Ex-pat Scot and HeraldScotland blogger GARY JOHNSTON reports from the fanzone in Belo Horizonte

Imagine a nation in despair. A land where the inhabitants' hopes desires and intrinsic aspirations lay in wasted tatters.

Germany at the conclusion of World War II. The USA in the aftermath of the Wall Street Crash. Scotland the morning after the horrific Commonwealth Games outfits were revealed (yep, it even made the news here).

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Multiply all of the above by about a million and you're still nowhere near how Brazil feels this morning. This is a country in deep and pervasive mourning.

Football here is a religion. I don't mean they love the game, in Brazil, it actually is a religion. There are churches - actual churches - which worship Pele, Garrincha and other geniuses of times past.

To say they take the game seriously here just doesn't cut it. The great Bill Shankly comment - that football isn't a matter of life and death, but much more important than that - isn't a pithy example of hyperbole in Brazil. It's a fact.

In the days leading up to the game last night there was a definite undercurrent of nerves. Without the boy wonder Neymar, Brazilians were rightly anxious, but as the anthem played and we watched in a FIFA designated fanzone in Belo Horizonte, the locals once again started to believe.

The anthem - how good is it? Especially the freestyling second verse which it seemed everybody in the entire country was belting out with unrestrained gusto, hand on heart, tears and snotters blinding them. Even us, a disparate collection of fans from other countries who'd long been sent home, joined in. A magic moment none of us will ever forget.

Until the game was 20 minutes old. And Brazil fell apart. Shocked and stunned. Whole-scale incomprehension. Was this really happening?

It was. As the German goals rained in, like they do in a wee boy's game on a Saturday morning, the mood changed. No anger, not yet. Sorrow. Grief.

Grown men, women, and most heart-rendingly of all, children, were openly weeping, their dreams shattered and battered, their hopes scattered all around.

Interestingly, no one thought to lay any blame at the Germans' door. There were more than a few German fans around and they were naturally exultant but unlike what may have occurred in say, Scotland, every Brazilian fan paid them the respect and credit they deserved. Quite honestly, the Germans couldn't believe it either.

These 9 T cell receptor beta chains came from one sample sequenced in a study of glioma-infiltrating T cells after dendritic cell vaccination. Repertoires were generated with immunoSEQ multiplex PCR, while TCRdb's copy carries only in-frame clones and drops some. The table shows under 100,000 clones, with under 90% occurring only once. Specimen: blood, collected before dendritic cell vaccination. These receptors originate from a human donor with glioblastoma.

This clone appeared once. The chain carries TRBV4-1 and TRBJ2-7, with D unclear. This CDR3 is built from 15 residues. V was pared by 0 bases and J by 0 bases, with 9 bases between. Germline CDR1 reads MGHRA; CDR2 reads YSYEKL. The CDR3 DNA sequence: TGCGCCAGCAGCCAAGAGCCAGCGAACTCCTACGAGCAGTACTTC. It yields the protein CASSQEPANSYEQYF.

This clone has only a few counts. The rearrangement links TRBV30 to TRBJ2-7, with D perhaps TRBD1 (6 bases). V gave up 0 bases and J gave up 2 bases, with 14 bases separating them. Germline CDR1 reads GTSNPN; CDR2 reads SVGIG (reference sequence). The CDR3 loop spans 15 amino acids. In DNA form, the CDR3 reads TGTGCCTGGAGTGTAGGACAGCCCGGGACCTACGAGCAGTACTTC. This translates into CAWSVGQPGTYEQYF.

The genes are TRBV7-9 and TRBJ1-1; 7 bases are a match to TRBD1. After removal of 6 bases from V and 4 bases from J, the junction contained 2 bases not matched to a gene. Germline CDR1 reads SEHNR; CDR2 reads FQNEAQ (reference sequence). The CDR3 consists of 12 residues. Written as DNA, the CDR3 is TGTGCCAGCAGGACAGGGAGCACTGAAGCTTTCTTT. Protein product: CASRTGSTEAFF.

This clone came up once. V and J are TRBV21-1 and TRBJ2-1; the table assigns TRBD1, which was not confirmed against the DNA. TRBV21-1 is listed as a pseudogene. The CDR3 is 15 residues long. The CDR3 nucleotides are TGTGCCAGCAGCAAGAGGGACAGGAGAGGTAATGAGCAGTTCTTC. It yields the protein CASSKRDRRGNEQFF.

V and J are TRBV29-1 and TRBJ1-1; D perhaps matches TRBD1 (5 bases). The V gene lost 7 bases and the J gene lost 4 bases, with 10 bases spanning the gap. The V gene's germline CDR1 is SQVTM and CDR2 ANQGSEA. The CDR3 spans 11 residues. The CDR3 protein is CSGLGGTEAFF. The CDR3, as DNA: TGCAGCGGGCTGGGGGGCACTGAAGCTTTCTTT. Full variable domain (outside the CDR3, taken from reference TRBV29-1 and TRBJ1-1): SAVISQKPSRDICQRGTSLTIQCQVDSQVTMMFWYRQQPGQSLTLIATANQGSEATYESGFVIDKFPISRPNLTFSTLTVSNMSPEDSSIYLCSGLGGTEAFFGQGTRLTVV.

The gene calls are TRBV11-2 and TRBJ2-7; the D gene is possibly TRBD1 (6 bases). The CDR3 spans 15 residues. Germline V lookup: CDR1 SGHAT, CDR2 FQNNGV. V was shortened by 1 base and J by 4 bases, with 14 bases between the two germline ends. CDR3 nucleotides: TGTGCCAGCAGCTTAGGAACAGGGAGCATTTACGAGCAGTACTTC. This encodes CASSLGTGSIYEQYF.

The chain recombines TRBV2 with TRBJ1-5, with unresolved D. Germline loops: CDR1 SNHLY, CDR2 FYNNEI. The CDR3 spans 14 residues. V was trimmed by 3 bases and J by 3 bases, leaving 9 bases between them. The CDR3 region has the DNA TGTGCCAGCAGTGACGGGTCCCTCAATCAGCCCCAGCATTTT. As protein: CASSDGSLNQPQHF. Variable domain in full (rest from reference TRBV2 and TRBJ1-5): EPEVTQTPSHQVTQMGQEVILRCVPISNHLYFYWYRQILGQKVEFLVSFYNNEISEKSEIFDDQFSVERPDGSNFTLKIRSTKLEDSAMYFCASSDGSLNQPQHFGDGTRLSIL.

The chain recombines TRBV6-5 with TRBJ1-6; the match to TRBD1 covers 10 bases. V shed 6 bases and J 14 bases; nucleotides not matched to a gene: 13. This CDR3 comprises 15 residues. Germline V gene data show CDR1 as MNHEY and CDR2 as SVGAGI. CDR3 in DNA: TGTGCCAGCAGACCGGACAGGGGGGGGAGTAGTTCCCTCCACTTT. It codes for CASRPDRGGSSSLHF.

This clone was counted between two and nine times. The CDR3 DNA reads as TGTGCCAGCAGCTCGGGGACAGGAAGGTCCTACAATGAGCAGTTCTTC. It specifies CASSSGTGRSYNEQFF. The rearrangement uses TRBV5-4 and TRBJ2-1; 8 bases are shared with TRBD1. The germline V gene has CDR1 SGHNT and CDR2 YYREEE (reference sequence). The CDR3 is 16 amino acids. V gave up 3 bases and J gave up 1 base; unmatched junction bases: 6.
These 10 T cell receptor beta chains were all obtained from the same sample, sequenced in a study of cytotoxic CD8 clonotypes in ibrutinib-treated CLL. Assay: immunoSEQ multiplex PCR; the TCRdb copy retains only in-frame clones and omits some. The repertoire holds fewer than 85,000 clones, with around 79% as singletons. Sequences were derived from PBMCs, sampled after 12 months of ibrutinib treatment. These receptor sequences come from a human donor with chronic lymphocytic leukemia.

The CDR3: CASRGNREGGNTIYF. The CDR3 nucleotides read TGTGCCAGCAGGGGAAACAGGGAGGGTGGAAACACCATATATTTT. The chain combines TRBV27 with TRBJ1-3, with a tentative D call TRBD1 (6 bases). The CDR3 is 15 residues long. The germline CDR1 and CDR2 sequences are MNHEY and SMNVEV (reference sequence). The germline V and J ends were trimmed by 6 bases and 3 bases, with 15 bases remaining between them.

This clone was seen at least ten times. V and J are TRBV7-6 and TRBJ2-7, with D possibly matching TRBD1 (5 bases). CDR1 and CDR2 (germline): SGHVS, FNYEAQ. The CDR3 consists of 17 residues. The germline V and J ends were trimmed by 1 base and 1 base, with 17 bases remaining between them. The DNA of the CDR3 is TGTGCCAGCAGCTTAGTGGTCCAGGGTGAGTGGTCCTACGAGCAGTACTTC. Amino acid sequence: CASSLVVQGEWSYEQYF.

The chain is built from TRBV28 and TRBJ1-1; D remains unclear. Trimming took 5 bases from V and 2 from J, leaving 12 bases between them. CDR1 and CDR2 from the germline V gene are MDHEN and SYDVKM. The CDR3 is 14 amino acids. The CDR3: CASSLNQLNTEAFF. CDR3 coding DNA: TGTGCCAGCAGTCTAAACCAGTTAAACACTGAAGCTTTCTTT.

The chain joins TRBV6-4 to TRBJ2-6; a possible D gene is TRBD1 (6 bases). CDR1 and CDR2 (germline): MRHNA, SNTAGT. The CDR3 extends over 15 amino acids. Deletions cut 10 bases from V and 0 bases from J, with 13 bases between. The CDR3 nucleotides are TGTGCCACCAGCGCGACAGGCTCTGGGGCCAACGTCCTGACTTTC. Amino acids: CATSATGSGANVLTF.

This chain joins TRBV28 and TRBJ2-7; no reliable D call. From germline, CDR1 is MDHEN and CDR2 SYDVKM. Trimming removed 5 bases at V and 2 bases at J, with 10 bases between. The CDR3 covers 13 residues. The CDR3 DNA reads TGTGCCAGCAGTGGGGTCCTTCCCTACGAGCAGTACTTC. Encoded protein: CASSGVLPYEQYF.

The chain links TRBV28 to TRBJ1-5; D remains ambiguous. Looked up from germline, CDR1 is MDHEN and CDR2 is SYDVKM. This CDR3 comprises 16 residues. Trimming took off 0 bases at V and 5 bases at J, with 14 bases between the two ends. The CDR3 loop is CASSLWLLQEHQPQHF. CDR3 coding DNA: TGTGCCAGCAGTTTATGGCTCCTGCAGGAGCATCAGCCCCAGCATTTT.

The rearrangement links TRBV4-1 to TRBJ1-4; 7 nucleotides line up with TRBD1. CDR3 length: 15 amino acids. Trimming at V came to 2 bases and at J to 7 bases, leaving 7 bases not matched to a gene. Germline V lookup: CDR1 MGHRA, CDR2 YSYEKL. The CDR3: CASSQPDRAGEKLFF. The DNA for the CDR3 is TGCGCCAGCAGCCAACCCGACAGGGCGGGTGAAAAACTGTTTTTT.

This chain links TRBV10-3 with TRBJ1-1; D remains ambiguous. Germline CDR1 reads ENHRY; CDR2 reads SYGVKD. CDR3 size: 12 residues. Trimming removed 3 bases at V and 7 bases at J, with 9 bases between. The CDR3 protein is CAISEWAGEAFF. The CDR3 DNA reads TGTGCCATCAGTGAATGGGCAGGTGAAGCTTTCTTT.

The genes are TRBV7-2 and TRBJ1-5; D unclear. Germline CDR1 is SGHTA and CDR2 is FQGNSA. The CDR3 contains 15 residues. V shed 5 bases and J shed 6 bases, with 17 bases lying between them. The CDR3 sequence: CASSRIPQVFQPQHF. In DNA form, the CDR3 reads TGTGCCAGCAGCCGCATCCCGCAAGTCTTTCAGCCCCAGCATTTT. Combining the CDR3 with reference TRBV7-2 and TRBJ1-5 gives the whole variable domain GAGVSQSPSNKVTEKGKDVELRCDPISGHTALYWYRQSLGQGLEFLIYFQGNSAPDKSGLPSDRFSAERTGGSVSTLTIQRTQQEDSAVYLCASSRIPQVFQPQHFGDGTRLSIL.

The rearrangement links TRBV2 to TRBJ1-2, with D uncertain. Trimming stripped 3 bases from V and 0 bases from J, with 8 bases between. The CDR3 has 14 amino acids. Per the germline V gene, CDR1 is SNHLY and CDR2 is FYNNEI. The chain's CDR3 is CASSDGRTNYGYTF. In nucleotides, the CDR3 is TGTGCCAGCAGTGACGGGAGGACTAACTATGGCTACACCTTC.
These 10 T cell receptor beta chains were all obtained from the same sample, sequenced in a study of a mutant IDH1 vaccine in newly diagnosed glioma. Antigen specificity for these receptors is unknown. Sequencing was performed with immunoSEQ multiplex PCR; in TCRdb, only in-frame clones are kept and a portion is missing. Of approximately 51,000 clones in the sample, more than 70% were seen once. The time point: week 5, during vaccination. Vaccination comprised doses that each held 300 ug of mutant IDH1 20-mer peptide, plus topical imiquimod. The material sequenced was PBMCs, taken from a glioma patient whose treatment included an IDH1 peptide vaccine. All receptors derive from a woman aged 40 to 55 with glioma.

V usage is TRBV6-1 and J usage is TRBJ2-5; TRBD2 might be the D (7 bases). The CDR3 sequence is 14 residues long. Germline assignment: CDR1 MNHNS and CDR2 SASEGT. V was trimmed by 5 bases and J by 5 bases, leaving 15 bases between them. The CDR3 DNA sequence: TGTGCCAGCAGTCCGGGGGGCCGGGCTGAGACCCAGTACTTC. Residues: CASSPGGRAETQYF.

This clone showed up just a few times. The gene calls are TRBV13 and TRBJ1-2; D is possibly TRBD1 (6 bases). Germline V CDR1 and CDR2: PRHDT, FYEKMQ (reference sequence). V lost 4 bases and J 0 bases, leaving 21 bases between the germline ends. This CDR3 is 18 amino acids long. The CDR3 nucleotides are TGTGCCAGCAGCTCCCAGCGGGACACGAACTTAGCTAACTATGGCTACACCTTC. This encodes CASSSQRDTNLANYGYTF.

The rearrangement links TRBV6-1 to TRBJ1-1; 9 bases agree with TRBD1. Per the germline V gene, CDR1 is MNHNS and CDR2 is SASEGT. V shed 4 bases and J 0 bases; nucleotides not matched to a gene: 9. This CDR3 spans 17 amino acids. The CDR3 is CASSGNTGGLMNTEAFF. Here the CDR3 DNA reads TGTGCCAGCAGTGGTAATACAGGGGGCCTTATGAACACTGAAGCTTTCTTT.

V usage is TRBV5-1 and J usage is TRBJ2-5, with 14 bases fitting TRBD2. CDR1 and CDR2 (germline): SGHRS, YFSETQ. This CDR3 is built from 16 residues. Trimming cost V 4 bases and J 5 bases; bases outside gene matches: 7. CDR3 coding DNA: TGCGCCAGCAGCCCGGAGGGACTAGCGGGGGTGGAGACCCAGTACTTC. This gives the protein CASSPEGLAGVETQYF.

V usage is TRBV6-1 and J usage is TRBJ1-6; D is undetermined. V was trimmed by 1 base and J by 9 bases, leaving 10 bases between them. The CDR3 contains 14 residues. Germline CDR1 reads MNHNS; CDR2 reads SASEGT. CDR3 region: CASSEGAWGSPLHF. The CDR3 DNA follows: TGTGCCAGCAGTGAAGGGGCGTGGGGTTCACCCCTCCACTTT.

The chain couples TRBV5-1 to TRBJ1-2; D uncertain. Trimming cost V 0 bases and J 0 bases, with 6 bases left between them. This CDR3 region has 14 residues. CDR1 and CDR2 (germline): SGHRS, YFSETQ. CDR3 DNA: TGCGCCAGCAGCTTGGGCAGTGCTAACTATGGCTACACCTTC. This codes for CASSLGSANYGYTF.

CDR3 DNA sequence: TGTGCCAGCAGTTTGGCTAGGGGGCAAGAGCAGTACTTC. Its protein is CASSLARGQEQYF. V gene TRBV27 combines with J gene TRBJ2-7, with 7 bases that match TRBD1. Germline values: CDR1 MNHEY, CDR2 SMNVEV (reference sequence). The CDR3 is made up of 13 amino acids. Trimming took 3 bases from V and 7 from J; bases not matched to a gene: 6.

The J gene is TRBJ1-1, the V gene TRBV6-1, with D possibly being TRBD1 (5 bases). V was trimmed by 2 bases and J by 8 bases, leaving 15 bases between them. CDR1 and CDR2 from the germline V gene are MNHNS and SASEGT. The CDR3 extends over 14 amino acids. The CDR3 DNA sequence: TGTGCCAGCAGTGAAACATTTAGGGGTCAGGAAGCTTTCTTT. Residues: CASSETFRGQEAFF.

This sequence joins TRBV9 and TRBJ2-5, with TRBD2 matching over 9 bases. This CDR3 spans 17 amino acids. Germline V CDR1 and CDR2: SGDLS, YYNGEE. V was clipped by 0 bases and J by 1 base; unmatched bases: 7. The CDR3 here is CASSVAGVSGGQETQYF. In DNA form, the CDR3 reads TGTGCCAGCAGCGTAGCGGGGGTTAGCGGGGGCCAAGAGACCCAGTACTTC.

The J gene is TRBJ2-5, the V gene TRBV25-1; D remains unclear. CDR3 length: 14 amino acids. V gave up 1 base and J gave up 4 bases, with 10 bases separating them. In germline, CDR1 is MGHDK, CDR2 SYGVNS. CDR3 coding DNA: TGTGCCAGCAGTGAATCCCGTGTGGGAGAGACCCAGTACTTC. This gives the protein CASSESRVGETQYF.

But in the second half, as the horrible realisation began to sink in, the mood of the home fans changed from distress to culpability.

Every disaster needs a scapegoat and, in pencil moustachioed alleged striker Fred, the Brazilians had the perfect culprit. Poor old Fred couldn't do a thing right and didn't the fans let him know.

Peter Sellers once called a stately mansion he bought himself 'St Fred's' on the basis that no one could ever take anything called Fred seriously. And, it has to be said, whoever named Brazil's Fred, a footballer as incisive as a Christmas pudding, wasn't exactly doing him any favours.

However, as duff as Fred was - is - you can hardly blame him for the train wreck that was Brazil's defence, as the Germans ran riot, threatening to score at every opportunity. Scoring at every opportunity.

Fred's every mis-touch was roundly booed and eventually he was substituted to save him from further punishment, as they say in boxing matches.

A TV close-up caught the poor bloke sitting in the dug-out, a perfect picture of abject misery and desolation. He looked like a fellow I used to see in the Ladbrokes at Partick Cross, whose characteristic bad luck was summed up by his backing a horse at Cheltenham races called Lady of the Lake - who subsequently came a cropper at the water jump. A Loser with a capital 'L'.

When the game mercifully ended, the scene was reminiscent of a double shift at the Wailing Wall. Utter, utter misery and anguish. It wasn't pretty.

No riots. No whole-scale looting and rebellion. Not yet at any rate. The Brazilians are not angry, they're sad, depressed.

But anger, as any homespun psychiatrist will tell you, is a secondary emotion, a response stimulated, stirred up by an initial sentiment - a reaction borne out of frustration.

The whole world, especially vulnerable tourists like us, will have to hope such passionate disaffection and insurgence doesn't eventuate. But you wouldn't want to put money on it.